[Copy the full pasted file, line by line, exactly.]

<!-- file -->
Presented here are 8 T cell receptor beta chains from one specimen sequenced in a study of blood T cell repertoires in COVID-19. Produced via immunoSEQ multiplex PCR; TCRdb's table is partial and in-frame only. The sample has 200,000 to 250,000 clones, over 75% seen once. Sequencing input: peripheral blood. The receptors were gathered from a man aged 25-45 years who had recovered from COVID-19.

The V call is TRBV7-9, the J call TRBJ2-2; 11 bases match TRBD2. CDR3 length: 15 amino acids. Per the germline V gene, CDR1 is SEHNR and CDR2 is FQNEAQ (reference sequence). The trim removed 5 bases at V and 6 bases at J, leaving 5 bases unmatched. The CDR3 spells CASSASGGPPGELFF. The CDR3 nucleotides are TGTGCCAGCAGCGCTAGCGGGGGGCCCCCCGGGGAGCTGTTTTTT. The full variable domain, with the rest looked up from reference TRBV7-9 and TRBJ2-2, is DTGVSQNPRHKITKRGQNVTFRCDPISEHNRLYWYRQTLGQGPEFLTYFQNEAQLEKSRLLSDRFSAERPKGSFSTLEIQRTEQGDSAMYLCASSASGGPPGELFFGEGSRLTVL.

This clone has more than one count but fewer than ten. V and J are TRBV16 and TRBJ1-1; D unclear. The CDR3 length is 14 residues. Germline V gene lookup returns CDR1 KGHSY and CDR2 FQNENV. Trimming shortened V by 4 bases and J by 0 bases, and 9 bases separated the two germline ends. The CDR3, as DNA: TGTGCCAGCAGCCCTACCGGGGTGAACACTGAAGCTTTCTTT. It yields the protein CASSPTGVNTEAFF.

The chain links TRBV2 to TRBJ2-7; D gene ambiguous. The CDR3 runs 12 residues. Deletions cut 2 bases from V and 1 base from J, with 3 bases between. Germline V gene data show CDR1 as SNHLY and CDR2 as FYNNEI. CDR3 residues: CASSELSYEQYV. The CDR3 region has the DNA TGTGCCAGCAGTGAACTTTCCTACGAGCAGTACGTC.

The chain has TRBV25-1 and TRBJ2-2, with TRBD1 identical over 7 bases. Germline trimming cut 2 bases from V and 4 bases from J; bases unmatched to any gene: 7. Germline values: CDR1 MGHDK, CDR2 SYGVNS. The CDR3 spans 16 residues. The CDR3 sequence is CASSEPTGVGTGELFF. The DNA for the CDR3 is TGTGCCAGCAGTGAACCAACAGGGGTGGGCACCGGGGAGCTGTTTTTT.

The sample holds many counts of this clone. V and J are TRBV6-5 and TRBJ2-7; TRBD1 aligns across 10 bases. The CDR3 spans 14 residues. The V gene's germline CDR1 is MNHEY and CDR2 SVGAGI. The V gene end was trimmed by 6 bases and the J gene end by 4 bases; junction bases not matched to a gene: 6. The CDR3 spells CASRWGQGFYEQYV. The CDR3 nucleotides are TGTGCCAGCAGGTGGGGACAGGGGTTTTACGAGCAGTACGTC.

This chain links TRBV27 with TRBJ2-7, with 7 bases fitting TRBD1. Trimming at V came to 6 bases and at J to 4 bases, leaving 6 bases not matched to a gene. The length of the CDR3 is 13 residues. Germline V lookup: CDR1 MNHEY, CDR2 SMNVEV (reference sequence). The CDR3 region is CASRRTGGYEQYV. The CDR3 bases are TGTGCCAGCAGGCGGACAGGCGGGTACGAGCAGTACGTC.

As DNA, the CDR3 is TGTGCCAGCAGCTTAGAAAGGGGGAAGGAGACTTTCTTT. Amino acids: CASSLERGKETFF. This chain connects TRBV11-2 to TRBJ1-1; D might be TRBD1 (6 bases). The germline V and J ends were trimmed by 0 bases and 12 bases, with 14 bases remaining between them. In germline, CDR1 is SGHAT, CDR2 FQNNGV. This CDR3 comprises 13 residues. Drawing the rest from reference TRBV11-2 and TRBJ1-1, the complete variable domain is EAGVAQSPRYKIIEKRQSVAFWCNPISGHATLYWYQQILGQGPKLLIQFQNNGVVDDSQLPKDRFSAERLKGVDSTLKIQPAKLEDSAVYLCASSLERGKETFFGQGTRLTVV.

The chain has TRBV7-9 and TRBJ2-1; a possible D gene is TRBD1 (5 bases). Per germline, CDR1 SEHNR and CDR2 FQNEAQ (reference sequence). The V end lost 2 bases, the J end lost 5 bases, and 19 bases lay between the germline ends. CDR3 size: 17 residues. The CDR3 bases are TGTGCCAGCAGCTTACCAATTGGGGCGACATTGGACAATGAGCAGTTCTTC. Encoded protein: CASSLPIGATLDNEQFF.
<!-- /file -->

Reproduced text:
Presented here are 8 T cell receptor beta chains from one specimen sequenced in a study of blood T cell repertoires in COVID-19. Produced via immunoSEQ multiplex PCR; TCRdb's table is partial and in-frame only. The sample has 200,000 to 250,000 clones, over 75% seen once. Sequencing input: peripheral blood. The receptors were gathered from a man aged 25-45 years who had recovered from COVID-19.

The V call is TRBV7-9, the J call TRBJ2-2; 11 bases match TRBD2. CDR3 length: 15 amino acids. Per the germline V gene, CDR1 is SEHNR and CDR2 is FQNEAQ (reference sequence). The trim removed 5 bases at V and 6 bases at J, leaving 5 bases unmatched. The CDR3 spells CASSASGGPPGELFF. The CDR3 nucleotides are TGTGCCAGCAGCGCTAGCGGGGGGCCCCCCGGGGAGCTGTTTTTT. The full variable domain, with the rest looked up from reference TRBV7-9 and TRBJ2-2, is DTGVSQNPRHKITKRGQNVTFRCDPISEHNRLYWYRQTLGQGPEFLTYFQNEAQLEKSRLLSDRFSAERPKGSFSTLEIQRTEQGDSAMYLCASSASGGPPGELFFGEGSRLTVL.

This clone has more than one count but fewer than ten. V and J are TRBV16 and TRBJ1-1; D unclear. The CDR3 length is 14 residues. Germline V gene lookup returns CDR1 KGHSY and CDR2 FQNENV. Trimming shortened V by 4 bases and J by 0 bases, and 9 bases separated the two germline ends. The CDR3, as DNA: TGTGCCAGCAGCCCTACCGGGGTGAACACTGAAGCTTTCTTT. It yields the protein CASSPTGVNTEAFF.

The chain links TRBV2 to TRBJ2-7; D gene ambiguous. The CDR3 runs 12 residues. Deletions cut 2 bases from V and 1 base from J, with 3 bases between. Germline V gene data show CDR1 as SNHLY and CDR2 as FYNNEI. CDR3 residues: CASSELSYEQYV. The CDR3 region has the DNA TGTGCCAGCAGTGAACTTTCCTACGAGCAGTACGTC.

The chain has TRBV25-1 and TRBJ2-2, with TRBD1 identical over 7 bases. Germline trimming cut 2 bases from V and 4 bases from J; bases unmatched to any gene: 7. Germline values: CDR1 MGHDK, CDR2 SYGVNS. The CDR3 spans 16 residues. The CDR3 sequence is CASSEPTGVGTGELFF. The DNA for the CDR3 is TGTGCCAGCAGTGAACCAACAGGGGTGGGCACCGGGGAGCTGTTTTTT.

The sample holds many counts of this clone. V and J are TRBV6-5 and TRBJ2-7; TRBD1 aligns across 10 bases. The CDR3 spans 14 residues. The V gene's germline CDR1 is MNHEY and CDR2 SVGAGI. The V gene end was trimmed by 6 bases and the J gene end by 4 bases; junction bases not matched to a gene: 6. The CDR3 spells CASRWGQGFYEQYV. The CDR3 nucleotides are TGTGCCAGCAGGTGGGGACAGGGGTTTTACGAGCAGTACGTC.

This chain links TRBV27 with TRBJ2-7, with 7 bases fitting TRBD1. Trimming at V came to 6 bases and at J to 4 bases, leaving 6 bases not matched to a gene. The length of the CDR3 is 13 residues. Germline V lookup: CDR1 MNHEY, CDR2 SMNVEV (reference sequence). The CDR3 region is CASRRTGGYEQYV. The CDR3 bases are TGTGCCAGCAGGCGGACAGGCGGGTACGAGCAGTACGTC.

As DNA, the CDR3 is TGTGCCAGCAGCTTAGAAAGGGGGAAGGAGACTTTCTTT. Amino acids: CASSLERGKETFF. This chain connects TRBV11-2 to TRBJ1-1; D might be TRBD1 (6 bases). The germline V and J ends were trimmed by 0 bases and 12 bases, with 14 bases remaining between them. In germline, CDR1 is SGHAT, CDR2 FQNNGV. This CDR3 comprises 13 residues. Drawing the rest from reference TRBV11-2 and TRBJ1-1, the complete variable domain is EAGVAQSPRYKIIEKRQSVAFWCNPISGHATLYWYQQILGQGPKLLIQFQNNGVVDDSQLPKDRFSAERLKGVDSTLKIQPAKLEDSAVYLCASSLERGKETFFGQGTRLTVV.

The chain has TRBV7-9 and TRBJ2-1; a possible D gene is TRBD1 (5 bases). Per germline, CDR1 SEHNR and CDR2 FQNEAQ (reference sequence). The V end lost 2 bases, the J end lost 5 bases, and 19 bases lay between the germline ends. CDR3 size: 17 residues. The CDR3 bases are TGTGCCAGCAGCTTACCAATTGGGGCGACATTGGACAATGAGCAGTTCTTC. Encoded protein: CASSLPIGATLDNEQFF.